It is so easy, so commonplace to complain about the overabundance of information that envelopes us at home, at work, in the car, on our telephones, everywhere, that it might seem odd that we set aside a week to lobby for even more, at least about our governments.
That's what Sunshine Week, this week, is all about: Protecting and promoting the right of citizens to have access to information about what their governments are doing and how.
So, it's a nice coincidence that just this week the Kentucky General Assembly has passed legislation that will push some long-neglected parts of government into public view.
The biggest measure, certainly dollarwise, is House Bill 1. The law attempts to wrangle Kentucky's 1,200-plus special taxing districts, which control some $2.7 billion in public funds annually, into some kind of order.
Perhaps most importantly, it also creates a website that will allow any citizen with Internet access to explore their budgets and activities.
In theory this information was always available to the public under Kentucky's open records laws. But there's a difference between theory and practice that became abundantly clear last year when State Auditor Adam Edelen released the results of a six-month study his office had conducted on these districts.
Even at the time he released his report, Edelen acknowledged that his office couldn't be sure it had found all the districts. Of those he did document, about 15 percent had not submitted required financial reports with the state.
Many do their work well and openly but it was clear that others didn't understand the public nature of their mission. Responding to the auditor's questionnaire about publishing reports online, some of the responses included: "This contains information the public is not entitled to know;" "Would rather the public contact us directly to gain information so we know who is asking;" and, "I just don't think all this information needs to be public."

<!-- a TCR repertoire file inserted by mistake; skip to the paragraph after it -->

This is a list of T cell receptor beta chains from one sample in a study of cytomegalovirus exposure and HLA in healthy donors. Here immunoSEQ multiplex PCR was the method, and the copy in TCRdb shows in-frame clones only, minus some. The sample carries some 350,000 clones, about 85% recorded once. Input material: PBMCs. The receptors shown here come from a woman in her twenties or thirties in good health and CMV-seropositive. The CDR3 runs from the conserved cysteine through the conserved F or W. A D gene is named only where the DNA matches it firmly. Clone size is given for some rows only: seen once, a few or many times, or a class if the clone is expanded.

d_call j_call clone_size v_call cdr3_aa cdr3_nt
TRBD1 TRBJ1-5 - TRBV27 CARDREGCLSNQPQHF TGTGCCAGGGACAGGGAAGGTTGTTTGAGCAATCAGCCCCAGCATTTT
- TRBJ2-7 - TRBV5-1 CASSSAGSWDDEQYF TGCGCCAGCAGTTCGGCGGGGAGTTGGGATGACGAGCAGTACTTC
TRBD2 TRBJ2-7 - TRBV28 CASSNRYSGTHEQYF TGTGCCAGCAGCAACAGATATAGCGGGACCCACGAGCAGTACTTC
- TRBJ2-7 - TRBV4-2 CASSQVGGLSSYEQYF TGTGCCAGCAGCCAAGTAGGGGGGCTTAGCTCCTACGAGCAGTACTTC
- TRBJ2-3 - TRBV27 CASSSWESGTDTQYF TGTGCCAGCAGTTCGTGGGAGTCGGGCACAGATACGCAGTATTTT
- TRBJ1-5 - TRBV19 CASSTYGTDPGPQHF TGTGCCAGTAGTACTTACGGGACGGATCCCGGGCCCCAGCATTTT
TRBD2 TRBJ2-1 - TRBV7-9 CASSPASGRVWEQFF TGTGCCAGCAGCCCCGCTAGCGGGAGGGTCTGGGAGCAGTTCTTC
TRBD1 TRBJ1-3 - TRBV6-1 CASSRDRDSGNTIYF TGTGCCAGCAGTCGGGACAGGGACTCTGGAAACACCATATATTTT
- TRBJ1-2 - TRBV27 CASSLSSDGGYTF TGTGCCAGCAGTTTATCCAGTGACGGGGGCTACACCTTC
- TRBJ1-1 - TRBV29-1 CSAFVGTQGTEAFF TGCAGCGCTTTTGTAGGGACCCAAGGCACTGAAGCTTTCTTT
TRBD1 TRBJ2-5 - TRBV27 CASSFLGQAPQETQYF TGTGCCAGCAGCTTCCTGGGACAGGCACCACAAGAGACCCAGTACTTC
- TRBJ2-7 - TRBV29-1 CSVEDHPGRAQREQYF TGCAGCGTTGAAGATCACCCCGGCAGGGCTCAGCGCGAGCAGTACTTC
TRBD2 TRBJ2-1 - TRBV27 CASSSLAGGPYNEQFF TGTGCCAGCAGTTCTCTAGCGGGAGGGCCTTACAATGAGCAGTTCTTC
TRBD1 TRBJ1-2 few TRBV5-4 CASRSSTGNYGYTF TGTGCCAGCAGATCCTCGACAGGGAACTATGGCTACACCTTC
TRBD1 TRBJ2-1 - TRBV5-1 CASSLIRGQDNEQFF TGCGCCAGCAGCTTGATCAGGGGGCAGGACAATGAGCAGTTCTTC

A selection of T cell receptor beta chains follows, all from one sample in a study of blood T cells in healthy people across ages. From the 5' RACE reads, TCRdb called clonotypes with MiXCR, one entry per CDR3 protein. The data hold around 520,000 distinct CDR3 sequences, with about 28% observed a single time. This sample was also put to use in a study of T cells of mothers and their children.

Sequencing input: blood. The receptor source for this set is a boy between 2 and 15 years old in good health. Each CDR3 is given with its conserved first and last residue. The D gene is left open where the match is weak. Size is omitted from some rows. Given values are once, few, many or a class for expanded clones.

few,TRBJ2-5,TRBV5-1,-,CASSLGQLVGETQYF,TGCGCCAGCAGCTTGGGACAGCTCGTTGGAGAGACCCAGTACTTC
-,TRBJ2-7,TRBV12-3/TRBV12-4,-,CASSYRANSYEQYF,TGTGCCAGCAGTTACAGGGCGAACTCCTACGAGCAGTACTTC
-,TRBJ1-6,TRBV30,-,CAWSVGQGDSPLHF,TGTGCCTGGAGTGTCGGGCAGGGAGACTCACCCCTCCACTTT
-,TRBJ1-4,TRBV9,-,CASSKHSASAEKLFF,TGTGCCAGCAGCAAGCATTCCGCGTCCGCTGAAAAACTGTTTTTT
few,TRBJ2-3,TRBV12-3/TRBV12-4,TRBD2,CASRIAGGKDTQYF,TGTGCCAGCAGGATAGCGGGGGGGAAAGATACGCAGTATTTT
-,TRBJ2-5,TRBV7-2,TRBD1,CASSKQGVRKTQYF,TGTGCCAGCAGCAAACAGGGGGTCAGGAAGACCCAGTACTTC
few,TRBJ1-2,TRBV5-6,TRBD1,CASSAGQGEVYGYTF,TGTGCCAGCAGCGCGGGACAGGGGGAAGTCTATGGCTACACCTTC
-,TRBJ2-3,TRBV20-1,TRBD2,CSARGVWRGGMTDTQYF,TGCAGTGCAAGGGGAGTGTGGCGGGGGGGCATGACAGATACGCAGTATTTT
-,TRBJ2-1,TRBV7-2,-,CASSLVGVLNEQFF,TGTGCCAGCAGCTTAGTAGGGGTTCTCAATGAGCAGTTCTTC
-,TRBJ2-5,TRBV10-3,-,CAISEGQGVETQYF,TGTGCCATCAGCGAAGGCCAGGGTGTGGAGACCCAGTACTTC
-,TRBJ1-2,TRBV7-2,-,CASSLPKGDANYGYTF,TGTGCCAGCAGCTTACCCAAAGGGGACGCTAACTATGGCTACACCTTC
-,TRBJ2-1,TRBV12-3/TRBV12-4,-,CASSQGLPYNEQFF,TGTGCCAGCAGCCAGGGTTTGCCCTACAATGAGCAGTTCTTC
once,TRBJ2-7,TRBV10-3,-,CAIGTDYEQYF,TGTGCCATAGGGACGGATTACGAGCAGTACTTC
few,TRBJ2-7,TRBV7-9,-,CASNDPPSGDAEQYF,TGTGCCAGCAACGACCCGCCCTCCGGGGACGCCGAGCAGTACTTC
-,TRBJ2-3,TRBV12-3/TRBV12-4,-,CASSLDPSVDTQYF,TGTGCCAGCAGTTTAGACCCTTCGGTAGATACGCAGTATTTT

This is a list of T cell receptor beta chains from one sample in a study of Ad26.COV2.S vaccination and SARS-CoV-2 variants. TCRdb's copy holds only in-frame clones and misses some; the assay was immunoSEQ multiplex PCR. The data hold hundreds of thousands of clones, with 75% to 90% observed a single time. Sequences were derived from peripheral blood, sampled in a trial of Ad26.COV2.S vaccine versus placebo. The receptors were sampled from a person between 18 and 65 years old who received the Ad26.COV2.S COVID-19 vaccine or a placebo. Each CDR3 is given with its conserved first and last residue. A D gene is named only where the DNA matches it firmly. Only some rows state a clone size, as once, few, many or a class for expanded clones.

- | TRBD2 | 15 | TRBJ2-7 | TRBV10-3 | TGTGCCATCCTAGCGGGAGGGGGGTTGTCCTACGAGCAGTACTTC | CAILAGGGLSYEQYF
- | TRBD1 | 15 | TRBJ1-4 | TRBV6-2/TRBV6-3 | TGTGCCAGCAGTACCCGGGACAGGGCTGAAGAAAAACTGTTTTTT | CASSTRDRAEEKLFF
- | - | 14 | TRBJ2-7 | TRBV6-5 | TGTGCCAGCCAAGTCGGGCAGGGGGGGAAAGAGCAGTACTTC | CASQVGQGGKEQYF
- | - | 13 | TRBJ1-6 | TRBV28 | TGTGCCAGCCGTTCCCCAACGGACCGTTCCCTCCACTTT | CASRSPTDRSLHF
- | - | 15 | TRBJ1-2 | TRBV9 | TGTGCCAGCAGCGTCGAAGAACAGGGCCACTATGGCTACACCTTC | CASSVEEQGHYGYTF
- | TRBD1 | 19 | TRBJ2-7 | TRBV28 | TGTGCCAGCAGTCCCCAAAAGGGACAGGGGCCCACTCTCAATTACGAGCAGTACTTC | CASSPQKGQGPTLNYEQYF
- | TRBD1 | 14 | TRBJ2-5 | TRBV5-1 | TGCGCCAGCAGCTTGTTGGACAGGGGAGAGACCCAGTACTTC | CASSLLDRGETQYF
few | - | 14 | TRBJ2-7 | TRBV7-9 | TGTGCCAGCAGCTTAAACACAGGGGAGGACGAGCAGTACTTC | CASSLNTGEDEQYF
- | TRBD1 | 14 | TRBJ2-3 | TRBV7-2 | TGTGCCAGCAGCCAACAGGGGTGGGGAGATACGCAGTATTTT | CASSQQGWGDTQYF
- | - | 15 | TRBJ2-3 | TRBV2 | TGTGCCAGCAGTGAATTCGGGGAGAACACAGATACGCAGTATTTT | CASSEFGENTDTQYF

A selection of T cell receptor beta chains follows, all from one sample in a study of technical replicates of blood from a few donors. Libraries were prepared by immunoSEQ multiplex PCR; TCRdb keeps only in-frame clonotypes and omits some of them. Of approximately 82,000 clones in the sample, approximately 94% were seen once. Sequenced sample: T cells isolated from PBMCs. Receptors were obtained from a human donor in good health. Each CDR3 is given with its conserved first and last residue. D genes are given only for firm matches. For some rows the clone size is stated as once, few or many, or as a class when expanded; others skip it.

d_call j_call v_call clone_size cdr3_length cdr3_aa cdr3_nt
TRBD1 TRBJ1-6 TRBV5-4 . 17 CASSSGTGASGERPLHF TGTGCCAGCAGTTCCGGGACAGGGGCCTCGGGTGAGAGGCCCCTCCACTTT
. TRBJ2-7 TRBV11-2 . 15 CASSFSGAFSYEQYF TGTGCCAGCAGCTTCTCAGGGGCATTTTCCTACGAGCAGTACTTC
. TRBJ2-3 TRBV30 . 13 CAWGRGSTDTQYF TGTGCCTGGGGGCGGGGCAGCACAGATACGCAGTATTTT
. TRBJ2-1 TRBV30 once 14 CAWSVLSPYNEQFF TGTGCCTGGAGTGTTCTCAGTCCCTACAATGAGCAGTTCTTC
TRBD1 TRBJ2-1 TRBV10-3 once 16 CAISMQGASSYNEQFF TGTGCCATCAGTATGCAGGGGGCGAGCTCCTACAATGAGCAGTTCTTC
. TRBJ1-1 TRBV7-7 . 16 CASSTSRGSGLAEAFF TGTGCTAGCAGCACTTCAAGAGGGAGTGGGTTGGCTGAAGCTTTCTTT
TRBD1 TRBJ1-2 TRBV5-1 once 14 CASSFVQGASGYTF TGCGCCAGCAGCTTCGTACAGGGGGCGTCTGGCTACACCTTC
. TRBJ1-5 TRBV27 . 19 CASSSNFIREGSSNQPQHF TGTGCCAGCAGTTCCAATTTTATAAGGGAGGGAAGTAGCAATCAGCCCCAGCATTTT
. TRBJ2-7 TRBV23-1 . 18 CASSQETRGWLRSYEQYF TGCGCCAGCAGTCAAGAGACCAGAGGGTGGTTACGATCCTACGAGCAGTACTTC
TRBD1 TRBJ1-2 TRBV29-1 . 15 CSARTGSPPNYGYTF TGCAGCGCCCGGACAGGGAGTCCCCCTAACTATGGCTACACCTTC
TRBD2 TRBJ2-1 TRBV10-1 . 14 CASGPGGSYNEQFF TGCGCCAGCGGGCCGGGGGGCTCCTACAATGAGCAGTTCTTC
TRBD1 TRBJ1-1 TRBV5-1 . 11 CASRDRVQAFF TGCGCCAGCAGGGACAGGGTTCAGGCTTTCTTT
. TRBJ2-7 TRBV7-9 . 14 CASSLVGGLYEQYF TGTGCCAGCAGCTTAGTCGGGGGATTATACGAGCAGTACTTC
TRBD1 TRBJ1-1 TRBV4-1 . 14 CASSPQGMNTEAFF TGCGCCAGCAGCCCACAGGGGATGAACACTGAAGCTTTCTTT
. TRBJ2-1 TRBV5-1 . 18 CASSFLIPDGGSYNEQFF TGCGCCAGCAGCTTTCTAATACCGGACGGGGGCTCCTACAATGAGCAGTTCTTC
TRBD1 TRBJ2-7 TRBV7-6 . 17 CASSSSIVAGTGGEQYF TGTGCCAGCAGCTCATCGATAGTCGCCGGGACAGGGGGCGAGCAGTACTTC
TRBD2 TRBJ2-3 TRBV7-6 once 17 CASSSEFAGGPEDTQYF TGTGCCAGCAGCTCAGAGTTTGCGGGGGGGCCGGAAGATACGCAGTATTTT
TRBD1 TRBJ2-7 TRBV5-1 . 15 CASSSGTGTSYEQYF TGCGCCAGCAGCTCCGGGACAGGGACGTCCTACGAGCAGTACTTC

Another measure will provide insight into what happened, or didn't, when a child in Kentucky dies as the result of abuse or neglect. This newspaper and others have been fighting for years to gain more access to files at the Cabinet for Health and Family Services on these tragic cases.
The law, House Bill 290, with amendments in the Senate to increase transparency, continues the role of the independent review panel appointed last year by Gov. Steve Beshear to examine each of these cases. Previously, reviews had been conducted internally at the Cabinet. The Senate amendments increase public access to the panel's deliberations and to documents used by the panel.
The idea, of course, is that opening these tragic cases to greater, more arms-length examination will point the way toward improving the system and so save lives in the future.
Sunshine laws get their nickname from the belief that light makes things work better, it disinfects and illuminates. By contrast, bad things happen all too easily in the dark. Both of these new laws illustrate that concept.
So, our thanks to legislators for voting to let new light shine on Kentucky government this week.